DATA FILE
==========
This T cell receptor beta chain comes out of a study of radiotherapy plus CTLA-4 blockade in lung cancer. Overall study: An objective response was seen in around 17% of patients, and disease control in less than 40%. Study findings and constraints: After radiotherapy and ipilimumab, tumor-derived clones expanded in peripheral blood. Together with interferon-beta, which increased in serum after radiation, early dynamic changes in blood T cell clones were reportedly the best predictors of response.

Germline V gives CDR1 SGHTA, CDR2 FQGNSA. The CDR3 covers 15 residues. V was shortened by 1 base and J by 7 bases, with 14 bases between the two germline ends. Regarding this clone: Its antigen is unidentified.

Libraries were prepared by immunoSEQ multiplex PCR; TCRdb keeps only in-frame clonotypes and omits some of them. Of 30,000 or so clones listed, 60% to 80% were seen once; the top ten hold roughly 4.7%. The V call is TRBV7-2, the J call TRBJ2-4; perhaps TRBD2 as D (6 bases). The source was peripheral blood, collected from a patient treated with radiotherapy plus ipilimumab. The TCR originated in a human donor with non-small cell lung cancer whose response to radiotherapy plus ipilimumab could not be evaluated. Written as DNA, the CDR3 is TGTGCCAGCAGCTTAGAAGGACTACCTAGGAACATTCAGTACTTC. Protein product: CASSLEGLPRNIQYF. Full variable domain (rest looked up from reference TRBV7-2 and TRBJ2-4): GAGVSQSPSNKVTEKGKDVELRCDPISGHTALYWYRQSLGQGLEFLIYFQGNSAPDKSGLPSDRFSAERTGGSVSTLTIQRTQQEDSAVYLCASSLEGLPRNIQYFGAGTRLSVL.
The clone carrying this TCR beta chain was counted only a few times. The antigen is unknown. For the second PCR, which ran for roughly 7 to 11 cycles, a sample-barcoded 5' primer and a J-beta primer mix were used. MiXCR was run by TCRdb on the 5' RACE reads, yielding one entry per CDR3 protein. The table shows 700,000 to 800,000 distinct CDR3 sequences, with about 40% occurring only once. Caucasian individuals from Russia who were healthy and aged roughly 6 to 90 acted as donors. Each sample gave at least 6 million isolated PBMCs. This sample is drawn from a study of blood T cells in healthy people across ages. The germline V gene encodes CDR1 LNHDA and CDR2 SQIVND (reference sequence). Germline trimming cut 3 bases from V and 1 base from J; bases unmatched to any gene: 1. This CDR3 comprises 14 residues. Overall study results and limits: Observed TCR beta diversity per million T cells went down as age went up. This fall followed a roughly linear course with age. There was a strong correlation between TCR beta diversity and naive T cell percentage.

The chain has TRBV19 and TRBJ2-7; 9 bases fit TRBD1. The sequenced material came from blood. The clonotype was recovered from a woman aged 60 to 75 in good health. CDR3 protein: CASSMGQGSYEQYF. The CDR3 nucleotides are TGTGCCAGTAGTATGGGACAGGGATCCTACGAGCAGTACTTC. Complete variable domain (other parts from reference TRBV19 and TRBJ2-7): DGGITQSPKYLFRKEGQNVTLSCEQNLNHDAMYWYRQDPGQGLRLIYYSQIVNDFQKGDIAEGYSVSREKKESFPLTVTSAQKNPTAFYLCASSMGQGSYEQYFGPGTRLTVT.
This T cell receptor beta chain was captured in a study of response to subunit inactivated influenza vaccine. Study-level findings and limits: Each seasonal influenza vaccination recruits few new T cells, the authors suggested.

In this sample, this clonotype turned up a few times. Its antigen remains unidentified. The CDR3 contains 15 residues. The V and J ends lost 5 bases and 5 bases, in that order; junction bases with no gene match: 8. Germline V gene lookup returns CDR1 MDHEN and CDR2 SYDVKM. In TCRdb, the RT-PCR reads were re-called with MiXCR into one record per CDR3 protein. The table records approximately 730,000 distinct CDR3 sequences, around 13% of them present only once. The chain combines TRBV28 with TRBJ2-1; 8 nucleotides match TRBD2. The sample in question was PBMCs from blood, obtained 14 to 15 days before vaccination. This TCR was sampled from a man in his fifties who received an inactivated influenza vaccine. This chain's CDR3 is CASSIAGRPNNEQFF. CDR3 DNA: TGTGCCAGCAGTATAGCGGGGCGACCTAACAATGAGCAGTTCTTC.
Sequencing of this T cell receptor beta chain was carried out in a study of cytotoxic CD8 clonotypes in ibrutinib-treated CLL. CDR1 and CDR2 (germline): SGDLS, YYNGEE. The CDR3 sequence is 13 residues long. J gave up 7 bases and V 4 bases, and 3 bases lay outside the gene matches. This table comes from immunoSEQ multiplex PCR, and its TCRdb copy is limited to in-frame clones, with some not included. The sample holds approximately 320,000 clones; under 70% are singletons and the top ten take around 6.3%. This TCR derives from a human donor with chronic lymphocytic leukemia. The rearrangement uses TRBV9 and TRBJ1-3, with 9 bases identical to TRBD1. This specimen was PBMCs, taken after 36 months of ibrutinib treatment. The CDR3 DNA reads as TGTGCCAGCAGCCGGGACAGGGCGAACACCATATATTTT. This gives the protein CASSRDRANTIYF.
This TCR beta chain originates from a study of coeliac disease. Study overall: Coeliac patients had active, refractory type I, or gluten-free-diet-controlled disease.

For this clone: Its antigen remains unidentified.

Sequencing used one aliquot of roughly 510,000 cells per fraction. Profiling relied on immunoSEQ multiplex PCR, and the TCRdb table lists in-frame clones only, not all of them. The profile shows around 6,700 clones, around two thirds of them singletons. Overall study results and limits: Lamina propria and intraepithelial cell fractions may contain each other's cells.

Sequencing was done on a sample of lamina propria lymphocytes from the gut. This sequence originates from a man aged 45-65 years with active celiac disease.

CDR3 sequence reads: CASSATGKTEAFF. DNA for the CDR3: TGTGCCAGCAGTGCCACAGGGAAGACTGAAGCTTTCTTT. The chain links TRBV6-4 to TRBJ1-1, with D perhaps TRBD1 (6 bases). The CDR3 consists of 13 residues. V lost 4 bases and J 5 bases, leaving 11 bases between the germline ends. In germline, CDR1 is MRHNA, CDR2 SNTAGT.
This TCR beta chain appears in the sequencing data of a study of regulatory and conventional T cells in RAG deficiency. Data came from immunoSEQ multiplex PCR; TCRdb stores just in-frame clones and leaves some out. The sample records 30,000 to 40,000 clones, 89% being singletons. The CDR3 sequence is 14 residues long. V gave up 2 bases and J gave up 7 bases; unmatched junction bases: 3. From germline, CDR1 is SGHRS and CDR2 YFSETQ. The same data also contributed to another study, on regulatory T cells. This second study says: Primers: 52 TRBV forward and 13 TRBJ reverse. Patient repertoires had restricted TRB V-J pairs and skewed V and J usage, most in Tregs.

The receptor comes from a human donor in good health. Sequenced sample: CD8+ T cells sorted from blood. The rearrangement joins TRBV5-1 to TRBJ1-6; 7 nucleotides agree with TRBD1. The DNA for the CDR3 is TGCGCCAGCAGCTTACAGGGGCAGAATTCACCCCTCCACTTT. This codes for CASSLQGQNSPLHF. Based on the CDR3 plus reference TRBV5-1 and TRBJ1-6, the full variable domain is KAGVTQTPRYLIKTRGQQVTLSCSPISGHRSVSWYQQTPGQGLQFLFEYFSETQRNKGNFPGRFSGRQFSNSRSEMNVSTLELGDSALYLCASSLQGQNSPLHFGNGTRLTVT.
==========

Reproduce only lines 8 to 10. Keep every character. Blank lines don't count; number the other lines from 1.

Sequencing of this T cell receptor beta chain was carried out in a study of cytotoxic CD8 clonotypes in ibrutinib-treated CLL. CDR1 and CDR2 (germline): SGDLS, YYNGEE. The CDR3 sequence is 13 residues long. J gave up 7 bases and V 4 bases, and 3 bases lay outside the gene matches. This table comes from immunoSEQ multiplex PCR, and its TCRdb copy is limited to in-frame clones, with some not included. The sample holds approximately 320,000 clones; under 70% are singletons and the top ten take around 6.3%. This TCR derives from a human donor with chronic lymphocytic leukemia. The rearrangement uses TRBV9 and TRBJ1-3, with 9 bases identical to TRBD1. This specimen was PBMCs, taken after 36 months of ibrutinib treatment. The CDR3 DNA reads as TGTGCCAGCAGCCGGGACAGGGCGAACACCATATATTTT. This gives the protein CASSRDRANTIYF.
This TCR beta chain originates from a study of coeliac disease. Study overall: Coeliac patients had active, refractory type I, or gluten-free-diet-controlled disease.

For this clone: Its antigen remains unidentified.